“I know. Mushrooms. Got them from Dick. Government issue.”
“That Dick guy?” Elektra pulled Larry into motion. She had let go of my arm, I think so that she could concentrate on keeping Larry moving. “Isn’t he in the navy?”
“The military gets all the best drugs,” said Larry. “But, still, how do they do it?”
“How do who do what?” asked Elektra.
“These people.” Larry stopped again, and with his free hand he swept his cigar in an undulant gesture indicating all these human beings passing to and fro. “How do they go to their little jobs, come home to their little families? How did you do it, Arnold?”
“Work for the railroad all those years? Wasn’t it boring?”
“Well -- sure,” I said.
“How could you do it?”
“I had to earn a living,” I said, although this immediately seemed to me an inadequate answer.
“Larry,” said Elektra, tugging on his arm, “everybody can’t be a movie director. Somebody has to work all these other millions of jobs.”
Larry opened his mouth, but before he could say anything Elektra gave his arm another tug, and we started walking again, or rather Larry and Elektra started walking again, and I did a little hop and a skip to catch up.
I put my arm in Elektra’s, although I suppose it’s more proper for the female to put her arm in the man’s.
I had to admit that Larry had a point with all this. I had spent my life in a boring job, helping to make possible the transportation by rail of millions of people to and from their own boring jobs, along with various goods and foods whose purpose was to make possible and more bearable the lives of all these millions.
How often I had stood hanging onto the end of a railroad car, smoking a cigarette and looking at men and women and children getting on or off the train, their faces for the most part serious, each face the center of a universe, and there was I, the center of my own universe, a steel handrail under one hand and a Pall Mall in the other, and in my brain a lifetime of moments culminating in this moment already receding into all the rest. No wonder I went to daily mass for many years. I needed something to assure me that all these mysterious universes were not in aid of only their own brief continuance. No wonder I finally went insane.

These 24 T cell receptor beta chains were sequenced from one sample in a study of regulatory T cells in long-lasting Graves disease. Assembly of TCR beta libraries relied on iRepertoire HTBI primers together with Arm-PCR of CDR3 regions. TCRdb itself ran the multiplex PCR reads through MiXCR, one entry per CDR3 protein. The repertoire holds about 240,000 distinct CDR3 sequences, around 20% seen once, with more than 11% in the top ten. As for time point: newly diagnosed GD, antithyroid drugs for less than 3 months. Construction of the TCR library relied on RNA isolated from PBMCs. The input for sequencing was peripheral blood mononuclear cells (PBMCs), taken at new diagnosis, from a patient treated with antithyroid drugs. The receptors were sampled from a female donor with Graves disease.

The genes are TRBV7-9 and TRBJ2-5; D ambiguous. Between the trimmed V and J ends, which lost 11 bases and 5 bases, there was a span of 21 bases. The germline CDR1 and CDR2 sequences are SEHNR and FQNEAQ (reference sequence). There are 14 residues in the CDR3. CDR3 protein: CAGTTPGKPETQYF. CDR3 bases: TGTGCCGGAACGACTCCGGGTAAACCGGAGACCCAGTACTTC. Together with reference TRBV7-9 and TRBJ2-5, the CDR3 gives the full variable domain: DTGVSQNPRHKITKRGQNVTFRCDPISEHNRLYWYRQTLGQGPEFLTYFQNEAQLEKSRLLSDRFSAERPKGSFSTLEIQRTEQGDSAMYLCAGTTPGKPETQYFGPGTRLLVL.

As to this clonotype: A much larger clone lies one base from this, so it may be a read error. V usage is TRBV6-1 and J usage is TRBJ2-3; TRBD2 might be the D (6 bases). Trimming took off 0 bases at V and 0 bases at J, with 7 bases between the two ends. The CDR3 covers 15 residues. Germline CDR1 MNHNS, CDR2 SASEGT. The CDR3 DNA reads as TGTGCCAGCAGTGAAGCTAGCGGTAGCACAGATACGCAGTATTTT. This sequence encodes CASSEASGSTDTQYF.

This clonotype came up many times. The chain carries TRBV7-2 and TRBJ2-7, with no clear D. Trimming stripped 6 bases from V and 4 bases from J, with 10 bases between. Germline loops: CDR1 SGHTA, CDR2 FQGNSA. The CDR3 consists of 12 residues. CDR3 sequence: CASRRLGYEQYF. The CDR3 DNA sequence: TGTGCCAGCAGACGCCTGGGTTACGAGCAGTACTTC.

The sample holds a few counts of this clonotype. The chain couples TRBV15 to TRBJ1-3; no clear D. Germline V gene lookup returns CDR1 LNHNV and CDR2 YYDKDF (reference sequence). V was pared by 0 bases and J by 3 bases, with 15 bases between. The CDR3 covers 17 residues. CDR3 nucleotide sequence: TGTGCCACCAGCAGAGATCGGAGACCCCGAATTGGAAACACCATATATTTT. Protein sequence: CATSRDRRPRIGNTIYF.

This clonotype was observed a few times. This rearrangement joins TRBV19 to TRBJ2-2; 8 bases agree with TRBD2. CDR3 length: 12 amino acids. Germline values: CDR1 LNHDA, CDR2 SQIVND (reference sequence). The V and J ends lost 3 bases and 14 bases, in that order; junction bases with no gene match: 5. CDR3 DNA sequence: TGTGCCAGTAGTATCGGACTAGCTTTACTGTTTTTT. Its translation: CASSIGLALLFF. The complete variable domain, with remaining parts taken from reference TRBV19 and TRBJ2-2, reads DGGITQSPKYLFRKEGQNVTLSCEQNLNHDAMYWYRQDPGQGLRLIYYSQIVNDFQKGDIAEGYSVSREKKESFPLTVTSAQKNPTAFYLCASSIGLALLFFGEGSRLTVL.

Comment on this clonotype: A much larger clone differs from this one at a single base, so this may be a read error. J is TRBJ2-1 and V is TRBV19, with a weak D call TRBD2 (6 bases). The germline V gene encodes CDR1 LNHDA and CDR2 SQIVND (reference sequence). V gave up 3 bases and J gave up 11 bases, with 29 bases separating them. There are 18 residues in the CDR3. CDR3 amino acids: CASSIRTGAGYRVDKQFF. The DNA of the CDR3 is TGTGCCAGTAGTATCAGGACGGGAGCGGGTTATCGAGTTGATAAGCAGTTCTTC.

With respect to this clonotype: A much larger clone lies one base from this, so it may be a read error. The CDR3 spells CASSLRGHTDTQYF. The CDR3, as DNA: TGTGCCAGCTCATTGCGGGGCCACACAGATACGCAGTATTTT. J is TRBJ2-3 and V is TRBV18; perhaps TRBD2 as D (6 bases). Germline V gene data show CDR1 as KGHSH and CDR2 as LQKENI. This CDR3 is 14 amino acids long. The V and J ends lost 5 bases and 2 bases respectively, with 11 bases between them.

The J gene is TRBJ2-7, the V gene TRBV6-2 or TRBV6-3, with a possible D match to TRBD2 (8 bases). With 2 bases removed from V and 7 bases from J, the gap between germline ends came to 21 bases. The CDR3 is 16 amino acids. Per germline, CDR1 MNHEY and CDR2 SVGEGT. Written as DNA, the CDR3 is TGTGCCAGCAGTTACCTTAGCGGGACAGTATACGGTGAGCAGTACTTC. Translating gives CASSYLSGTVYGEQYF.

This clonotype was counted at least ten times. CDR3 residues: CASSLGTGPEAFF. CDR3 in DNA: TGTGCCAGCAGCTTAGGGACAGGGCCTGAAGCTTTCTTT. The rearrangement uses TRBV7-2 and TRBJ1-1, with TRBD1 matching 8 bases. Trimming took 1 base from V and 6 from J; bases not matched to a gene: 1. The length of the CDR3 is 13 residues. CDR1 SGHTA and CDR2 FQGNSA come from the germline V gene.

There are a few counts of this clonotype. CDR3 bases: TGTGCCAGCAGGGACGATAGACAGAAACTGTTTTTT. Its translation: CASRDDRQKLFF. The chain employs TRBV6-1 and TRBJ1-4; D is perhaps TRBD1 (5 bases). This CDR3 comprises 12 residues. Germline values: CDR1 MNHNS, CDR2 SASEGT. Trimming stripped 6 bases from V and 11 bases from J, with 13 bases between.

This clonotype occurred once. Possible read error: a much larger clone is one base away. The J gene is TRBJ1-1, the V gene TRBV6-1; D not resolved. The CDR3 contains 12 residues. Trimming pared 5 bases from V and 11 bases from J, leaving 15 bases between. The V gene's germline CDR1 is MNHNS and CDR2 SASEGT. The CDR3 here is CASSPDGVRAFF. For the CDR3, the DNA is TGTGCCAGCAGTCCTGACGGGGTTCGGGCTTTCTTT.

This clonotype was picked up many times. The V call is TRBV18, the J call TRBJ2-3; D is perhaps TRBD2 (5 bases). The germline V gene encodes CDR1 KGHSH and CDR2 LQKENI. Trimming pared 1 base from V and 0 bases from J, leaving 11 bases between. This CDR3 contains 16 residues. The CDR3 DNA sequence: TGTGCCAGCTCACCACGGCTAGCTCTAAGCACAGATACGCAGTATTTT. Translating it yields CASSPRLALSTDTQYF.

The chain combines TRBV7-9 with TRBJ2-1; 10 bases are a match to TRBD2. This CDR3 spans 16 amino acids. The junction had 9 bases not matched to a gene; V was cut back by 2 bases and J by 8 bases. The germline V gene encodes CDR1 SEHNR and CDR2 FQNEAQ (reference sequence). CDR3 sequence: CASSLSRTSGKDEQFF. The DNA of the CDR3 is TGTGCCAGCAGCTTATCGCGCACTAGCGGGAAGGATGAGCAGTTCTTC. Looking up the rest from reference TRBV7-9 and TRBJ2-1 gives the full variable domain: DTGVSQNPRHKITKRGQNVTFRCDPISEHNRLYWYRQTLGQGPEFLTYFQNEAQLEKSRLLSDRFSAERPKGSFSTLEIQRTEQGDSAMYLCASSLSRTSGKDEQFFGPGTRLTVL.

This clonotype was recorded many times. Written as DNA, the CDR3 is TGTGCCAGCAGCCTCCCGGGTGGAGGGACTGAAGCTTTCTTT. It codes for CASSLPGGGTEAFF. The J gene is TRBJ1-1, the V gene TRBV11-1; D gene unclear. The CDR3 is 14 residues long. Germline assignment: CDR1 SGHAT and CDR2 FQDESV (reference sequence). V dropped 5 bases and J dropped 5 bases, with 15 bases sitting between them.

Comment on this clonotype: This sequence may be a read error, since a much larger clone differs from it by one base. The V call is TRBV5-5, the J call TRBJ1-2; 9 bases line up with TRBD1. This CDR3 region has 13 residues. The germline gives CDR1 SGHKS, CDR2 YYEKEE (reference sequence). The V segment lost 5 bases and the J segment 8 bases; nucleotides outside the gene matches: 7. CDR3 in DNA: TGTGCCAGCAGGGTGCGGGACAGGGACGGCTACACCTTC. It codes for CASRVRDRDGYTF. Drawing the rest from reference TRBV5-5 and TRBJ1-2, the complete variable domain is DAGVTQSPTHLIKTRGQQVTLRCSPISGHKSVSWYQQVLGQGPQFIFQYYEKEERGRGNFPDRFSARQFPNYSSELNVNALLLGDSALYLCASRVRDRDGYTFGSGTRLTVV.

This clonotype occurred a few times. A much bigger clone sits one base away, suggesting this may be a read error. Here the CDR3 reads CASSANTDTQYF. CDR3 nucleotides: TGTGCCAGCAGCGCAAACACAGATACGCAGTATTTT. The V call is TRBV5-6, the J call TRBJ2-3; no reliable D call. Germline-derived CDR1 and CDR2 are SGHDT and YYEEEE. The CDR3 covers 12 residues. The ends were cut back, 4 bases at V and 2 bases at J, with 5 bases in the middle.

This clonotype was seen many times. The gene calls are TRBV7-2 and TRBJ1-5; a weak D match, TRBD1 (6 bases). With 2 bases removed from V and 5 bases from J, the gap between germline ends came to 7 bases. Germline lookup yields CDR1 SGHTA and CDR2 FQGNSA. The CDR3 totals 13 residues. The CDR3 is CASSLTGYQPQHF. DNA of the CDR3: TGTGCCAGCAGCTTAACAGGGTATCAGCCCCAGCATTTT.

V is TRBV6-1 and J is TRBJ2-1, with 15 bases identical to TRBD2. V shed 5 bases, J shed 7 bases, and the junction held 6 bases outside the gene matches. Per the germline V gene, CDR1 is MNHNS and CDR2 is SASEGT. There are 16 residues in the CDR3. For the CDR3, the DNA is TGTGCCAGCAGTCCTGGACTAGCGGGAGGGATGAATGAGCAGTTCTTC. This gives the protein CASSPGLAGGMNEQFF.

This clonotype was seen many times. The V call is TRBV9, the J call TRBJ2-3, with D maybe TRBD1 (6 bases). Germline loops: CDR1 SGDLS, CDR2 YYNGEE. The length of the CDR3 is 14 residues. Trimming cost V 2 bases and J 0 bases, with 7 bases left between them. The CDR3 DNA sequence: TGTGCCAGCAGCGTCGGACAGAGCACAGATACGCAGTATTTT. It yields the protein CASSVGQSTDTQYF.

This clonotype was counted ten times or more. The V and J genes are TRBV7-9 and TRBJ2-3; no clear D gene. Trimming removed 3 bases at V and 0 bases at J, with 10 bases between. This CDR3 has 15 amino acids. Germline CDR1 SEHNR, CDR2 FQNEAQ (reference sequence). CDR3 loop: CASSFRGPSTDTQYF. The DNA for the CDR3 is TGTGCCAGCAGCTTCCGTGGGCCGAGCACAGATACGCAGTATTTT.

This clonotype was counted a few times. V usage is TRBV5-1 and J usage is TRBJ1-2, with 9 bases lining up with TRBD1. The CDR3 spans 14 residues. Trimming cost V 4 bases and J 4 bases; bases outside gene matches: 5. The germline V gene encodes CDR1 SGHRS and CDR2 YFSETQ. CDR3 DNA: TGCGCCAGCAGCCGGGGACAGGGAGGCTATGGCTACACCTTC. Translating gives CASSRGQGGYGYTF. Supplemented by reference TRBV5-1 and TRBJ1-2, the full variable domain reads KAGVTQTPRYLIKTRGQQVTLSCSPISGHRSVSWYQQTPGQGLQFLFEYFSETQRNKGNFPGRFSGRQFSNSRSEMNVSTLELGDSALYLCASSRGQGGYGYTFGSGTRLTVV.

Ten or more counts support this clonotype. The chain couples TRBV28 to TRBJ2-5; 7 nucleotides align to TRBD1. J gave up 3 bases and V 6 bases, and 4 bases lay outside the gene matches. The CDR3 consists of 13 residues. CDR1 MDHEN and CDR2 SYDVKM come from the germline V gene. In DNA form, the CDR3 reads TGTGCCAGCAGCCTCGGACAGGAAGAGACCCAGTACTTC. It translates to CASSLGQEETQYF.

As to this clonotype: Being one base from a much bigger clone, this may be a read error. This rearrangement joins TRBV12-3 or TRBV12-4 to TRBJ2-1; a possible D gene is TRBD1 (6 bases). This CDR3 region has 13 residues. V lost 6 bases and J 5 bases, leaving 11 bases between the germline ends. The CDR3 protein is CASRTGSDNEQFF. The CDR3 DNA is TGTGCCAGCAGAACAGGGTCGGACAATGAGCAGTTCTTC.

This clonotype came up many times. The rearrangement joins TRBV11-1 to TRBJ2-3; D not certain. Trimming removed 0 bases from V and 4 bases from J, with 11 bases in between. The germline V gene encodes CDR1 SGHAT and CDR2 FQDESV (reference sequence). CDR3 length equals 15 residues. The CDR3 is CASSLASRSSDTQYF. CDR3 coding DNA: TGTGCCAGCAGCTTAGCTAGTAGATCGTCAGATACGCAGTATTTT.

Looking at all these people passing to and fro, as much as I hate to admit it now, they did look pretty boring for the most part, and the older they were the more bored and boring they looked.
Larry and Elektra were talking, I don't know what about, their words seemed far away.
And suddenly I saw not only the people who were there all around us, but all the people who had been there, the streets and sidewalks teeming with men dressed in top hats and with ladies in enormous hats decorated with plumes and stuffed birds, I even saw some colonial people, the men in tri-corner hats, the women in bonnets, and even some Indians, dressed in buckskin and carrying bows, with quivers full of arrows on their backs, while Model T Fords jockeyed along the street amidst carriages and wagons and men on horseback dressed in the uniforms of the Civil War. Just about the only thing I didn’t see was cavemen or people from the future, although perhaps they would have showed up too if I had looked long enough.
I closed my eyes and let myself be guided along by Elektra’s arm, as if I were a blind person.
When I opened my eyes after a few seconds we were almost at the side entrance of the Ugly Mug, off Decatur, and the people passing by were all 1963 people. Their ancestors had receded back into the past, or, if not into the past, then into invisibility.
Some people burst out of the door from the Mug, laughing uproariously as they rejoined the multitudes all around us.
(Continued here, and ad infinitum. Kindly turn to the right hand side of this page for a complete listing of links to all other published episodes of Arnold Schnabel’s Railroad Train to Heaven™; this project made possible by a grant from the Reed Richards Foundation for the Humanities.)
Rufus Thomas: walking the dog --